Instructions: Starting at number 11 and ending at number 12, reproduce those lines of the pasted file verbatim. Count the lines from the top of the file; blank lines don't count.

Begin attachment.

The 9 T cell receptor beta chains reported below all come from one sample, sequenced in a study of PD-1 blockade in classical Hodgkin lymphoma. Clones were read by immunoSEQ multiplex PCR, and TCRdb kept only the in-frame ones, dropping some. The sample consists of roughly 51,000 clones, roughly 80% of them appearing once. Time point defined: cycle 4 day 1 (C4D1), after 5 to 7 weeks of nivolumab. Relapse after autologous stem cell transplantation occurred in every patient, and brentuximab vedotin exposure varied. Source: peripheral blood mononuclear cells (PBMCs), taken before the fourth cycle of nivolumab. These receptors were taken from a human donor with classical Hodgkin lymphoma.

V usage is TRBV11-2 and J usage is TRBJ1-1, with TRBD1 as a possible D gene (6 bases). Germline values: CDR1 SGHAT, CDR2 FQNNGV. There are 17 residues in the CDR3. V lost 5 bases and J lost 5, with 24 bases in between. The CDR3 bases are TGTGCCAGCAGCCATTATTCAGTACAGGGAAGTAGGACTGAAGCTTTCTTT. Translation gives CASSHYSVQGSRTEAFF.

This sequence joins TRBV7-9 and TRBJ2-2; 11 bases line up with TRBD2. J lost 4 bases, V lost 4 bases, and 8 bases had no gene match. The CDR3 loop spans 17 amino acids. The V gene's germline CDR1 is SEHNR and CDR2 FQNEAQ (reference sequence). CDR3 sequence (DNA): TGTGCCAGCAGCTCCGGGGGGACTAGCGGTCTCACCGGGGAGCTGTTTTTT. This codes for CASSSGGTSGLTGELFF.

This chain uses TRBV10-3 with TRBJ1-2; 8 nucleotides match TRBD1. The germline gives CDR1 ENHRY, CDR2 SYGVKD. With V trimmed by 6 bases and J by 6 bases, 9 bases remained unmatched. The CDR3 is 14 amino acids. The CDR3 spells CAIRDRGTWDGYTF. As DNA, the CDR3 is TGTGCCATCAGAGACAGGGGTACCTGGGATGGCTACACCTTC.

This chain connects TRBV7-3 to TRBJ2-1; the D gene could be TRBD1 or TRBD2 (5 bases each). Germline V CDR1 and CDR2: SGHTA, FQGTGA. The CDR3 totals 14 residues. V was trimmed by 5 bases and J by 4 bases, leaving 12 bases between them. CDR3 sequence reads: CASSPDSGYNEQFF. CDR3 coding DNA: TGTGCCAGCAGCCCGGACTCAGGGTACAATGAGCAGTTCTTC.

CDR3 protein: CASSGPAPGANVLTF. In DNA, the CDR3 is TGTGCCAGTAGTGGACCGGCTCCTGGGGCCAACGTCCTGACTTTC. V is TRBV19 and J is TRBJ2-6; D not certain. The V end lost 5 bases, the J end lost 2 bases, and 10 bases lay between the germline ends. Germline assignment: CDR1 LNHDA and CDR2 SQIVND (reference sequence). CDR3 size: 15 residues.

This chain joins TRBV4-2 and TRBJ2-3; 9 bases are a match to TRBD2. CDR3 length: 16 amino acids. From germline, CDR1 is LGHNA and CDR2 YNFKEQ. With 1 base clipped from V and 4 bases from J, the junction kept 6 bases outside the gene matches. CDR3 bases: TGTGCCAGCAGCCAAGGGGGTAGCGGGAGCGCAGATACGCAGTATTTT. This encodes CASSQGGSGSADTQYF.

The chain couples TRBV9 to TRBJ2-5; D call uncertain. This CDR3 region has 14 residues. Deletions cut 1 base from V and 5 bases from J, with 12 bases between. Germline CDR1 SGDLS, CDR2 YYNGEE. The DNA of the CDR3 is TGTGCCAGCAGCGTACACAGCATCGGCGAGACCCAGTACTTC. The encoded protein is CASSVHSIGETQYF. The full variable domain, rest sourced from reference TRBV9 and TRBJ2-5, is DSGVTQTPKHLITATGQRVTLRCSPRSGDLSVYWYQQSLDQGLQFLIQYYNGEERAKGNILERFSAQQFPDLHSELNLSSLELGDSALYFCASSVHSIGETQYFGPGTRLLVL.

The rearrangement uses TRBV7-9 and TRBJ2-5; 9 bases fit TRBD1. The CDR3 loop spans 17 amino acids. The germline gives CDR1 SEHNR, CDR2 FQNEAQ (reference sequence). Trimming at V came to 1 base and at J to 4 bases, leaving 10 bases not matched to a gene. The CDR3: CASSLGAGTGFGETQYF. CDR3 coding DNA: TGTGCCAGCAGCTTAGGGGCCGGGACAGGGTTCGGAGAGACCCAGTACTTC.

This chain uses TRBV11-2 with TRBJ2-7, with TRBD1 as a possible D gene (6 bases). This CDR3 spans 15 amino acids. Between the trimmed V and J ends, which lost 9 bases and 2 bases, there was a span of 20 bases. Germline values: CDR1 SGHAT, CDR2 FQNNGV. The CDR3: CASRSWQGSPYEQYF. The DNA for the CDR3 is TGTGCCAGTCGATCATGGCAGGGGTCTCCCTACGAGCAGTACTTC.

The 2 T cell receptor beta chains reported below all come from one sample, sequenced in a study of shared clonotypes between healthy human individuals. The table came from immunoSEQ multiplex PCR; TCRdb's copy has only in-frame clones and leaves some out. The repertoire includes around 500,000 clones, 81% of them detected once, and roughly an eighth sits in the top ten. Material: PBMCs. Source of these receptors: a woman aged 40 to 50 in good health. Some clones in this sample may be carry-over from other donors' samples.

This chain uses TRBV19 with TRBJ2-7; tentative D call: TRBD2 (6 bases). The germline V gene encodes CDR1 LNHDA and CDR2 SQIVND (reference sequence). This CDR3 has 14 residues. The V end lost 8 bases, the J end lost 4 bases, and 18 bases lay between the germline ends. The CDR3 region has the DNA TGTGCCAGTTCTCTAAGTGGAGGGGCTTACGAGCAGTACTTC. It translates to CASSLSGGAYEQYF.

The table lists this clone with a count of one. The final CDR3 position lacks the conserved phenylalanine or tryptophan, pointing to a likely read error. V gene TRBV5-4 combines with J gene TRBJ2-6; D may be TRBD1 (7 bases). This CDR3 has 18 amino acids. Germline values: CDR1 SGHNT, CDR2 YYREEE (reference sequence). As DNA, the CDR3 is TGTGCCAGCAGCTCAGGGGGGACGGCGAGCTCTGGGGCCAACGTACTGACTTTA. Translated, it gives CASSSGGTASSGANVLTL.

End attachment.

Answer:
The 2 T cell receptor beta chains reported below all come from one sample, sequenced in a study of shared clonotypes between healthy human individuals. The table came from immunoSEQ multiplex PCR; TCRdb's copy has only in-frame clones and leaves some out. The repertoire includes around 500,000 clones, 81% of them detected once, and roughly an eighth sits in the top ten. Material: PBMCs. Source of these receptors: a woman aged 40 to 50 in good health. Some clones in this sample may be carry-over from other donors' samples.

This chain uses TRBV19 with TRBJ2-7; tentative D call: TRBD2 (6 bases). The germline V gene encodes CDR1 LNHDA and CDR2 SQIVND (reference sequence). This CDR3 has 14 residues. The V end lost 8 bases, the J end lost 4 bases, and 18 bases lay between the germline ends. The CDR3 region has the DNA TGTGCCAGTTCTCTAAGTGGAGGGGCTTACGAGCAGTACTTC. It translates to CASSLSGGAYEQYF.